St. Louis Fed hit with hack
NEW YORK — Visitors to parts of the St. Louis Federal Reserve’s website last month were sent to phony sites that could be used to steal their personal information.
The hack targeted the St. Louis Fed’s Web servers — not the Fed branch itself or its website.
This kind of “domain name server hack” sends a person to a different site, often laced with malware or phishing software. The fake sites were designed to look exactly like the St. Louis Fed’s website, so that victims weren’t tipped off to the scam.
It’s akin to dialing your bank’s telephone number, only to be automatically redirected to an imposter who pretends to be your banker. If you give up your bank account information, thinking you are talking to your bank, you’re out of luck.
Visitors who navigated to research.stlouisfed.org on April 24 were potentially affected.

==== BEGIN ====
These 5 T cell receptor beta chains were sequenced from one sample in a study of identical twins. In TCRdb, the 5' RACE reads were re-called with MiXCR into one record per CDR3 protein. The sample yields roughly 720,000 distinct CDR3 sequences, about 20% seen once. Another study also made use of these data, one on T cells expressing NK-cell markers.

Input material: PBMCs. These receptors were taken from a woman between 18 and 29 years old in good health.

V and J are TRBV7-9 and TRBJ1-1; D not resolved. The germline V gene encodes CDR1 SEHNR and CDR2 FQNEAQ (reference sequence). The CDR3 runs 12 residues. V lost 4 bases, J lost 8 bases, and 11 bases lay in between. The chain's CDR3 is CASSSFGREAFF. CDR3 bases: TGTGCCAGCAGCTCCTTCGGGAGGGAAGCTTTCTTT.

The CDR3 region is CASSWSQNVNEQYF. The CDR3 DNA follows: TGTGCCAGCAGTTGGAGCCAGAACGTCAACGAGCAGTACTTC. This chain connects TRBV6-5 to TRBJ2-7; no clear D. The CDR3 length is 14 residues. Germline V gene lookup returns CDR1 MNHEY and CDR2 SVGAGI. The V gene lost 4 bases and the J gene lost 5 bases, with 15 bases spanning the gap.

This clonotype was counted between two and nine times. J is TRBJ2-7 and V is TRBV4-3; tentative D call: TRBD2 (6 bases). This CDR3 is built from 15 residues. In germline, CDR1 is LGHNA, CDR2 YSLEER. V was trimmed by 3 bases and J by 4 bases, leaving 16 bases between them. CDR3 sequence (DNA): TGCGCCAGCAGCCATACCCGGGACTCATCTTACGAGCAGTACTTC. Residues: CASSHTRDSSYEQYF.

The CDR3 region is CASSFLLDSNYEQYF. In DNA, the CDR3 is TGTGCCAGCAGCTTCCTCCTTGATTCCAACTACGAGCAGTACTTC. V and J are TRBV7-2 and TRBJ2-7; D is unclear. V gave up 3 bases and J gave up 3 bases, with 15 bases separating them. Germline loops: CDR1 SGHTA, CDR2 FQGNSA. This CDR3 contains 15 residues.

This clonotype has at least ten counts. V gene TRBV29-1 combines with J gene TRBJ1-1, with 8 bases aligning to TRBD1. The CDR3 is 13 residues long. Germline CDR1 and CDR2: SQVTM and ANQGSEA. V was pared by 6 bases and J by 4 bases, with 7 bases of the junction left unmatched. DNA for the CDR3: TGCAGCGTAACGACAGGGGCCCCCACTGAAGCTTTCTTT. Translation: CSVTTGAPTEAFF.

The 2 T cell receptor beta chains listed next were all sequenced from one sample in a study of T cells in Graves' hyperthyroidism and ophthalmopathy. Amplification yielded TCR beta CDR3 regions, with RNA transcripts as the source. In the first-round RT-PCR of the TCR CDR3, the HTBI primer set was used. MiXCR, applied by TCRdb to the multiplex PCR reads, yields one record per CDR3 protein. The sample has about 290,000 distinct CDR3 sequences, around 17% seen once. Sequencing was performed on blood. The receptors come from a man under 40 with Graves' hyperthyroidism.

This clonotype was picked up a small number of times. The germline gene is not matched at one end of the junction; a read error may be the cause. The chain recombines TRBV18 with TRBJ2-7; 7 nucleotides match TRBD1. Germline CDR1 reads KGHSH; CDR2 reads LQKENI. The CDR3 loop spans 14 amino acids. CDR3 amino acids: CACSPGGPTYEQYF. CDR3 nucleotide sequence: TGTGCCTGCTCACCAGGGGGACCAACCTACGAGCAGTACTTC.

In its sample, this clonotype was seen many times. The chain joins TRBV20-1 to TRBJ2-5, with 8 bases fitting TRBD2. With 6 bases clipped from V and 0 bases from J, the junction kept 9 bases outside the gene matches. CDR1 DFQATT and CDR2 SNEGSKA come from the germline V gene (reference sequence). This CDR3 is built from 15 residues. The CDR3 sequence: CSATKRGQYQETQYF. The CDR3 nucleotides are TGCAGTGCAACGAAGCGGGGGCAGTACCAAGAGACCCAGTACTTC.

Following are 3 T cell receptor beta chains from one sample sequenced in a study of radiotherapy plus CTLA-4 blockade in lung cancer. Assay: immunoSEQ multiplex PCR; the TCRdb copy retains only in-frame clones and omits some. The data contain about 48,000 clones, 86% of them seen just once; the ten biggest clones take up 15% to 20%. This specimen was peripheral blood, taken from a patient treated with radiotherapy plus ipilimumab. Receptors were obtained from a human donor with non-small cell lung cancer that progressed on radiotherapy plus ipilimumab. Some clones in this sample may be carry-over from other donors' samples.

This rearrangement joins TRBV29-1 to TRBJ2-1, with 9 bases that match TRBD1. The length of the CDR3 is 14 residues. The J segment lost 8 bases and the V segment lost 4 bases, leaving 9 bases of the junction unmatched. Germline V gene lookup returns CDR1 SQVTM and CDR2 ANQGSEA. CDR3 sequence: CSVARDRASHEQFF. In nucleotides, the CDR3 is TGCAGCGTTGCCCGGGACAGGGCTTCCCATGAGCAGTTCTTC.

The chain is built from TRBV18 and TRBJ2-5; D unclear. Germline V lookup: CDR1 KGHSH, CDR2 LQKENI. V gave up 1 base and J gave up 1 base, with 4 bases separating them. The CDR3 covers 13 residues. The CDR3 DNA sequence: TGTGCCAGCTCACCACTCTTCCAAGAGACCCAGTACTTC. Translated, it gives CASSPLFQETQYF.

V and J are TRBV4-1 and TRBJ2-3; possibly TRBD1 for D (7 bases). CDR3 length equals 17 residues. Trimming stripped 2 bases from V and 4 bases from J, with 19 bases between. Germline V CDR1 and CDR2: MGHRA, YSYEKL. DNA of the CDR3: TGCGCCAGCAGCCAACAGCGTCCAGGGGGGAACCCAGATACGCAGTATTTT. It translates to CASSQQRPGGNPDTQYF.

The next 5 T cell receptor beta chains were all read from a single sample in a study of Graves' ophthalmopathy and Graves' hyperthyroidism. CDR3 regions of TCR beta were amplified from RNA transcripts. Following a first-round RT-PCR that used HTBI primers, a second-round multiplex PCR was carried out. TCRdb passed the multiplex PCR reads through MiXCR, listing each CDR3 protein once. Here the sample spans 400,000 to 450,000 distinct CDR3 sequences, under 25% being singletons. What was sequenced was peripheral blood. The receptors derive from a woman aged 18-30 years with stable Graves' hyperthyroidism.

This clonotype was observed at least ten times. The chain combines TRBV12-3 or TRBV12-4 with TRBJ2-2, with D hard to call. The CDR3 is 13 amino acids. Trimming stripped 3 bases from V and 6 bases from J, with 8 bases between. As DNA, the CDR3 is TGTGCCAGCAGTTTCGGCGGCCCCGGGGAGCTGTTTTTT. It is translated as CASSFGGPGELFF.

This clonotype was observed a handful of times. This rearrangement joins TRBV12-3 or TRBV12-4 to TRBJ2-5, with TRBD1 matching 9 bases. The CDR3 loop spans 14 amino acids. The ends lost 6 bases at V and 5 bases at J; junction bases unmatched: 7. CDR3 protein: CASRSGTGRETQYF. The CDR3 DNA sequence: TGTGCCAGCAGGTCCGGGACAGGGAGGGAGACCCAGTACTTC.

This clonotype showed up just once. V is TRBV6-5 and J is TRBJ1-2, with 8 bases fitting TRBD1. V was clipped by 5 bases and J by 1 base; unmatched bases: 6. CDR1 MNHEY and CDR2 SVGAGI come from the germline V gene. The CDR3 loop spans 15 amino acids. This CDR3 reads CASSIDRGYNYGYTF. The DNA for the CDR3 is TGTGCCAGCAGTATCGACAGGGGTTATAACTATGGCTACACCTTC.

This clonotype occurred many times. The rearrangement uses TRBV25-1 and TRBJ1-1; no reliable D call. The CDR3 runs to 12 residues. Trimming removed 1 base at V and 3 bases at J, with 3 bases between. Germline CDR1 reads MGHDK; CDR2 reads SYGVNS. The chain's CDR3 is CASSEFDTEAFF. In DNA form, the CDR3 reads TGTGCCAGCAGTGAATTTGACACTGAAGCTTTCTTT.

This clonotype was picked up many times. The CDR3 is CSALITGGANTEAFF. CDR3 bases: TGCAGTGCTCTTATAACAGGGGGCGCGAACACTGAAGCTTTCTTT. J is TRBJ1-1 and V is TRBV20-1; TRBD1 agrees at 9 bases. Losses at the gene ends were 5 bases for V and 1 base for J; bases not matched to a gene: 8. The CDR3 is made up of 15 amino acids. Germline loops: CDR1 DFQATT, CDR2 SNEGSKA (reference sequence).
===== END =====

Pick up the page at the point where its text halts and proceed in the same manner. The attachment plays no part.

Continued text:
“If you attempted to log into your user account on that date, it is possible that this malicious group may have accessed your user name and password,” the bank said in a statement. “Users who were redirected to one of these phony websites may have been unknowingly exposed to vulnerabilities that the hackers may have put there.”
Security researcher Brian Krebs first reported the hack.
The research page on the St. Louis Fed’s site that was targeted includes historical economic information and a large database of publications and reports.
The St. Louis Fed’s research website is not used for communications with other banks, according to a bank spokeswoman.
By David Goldman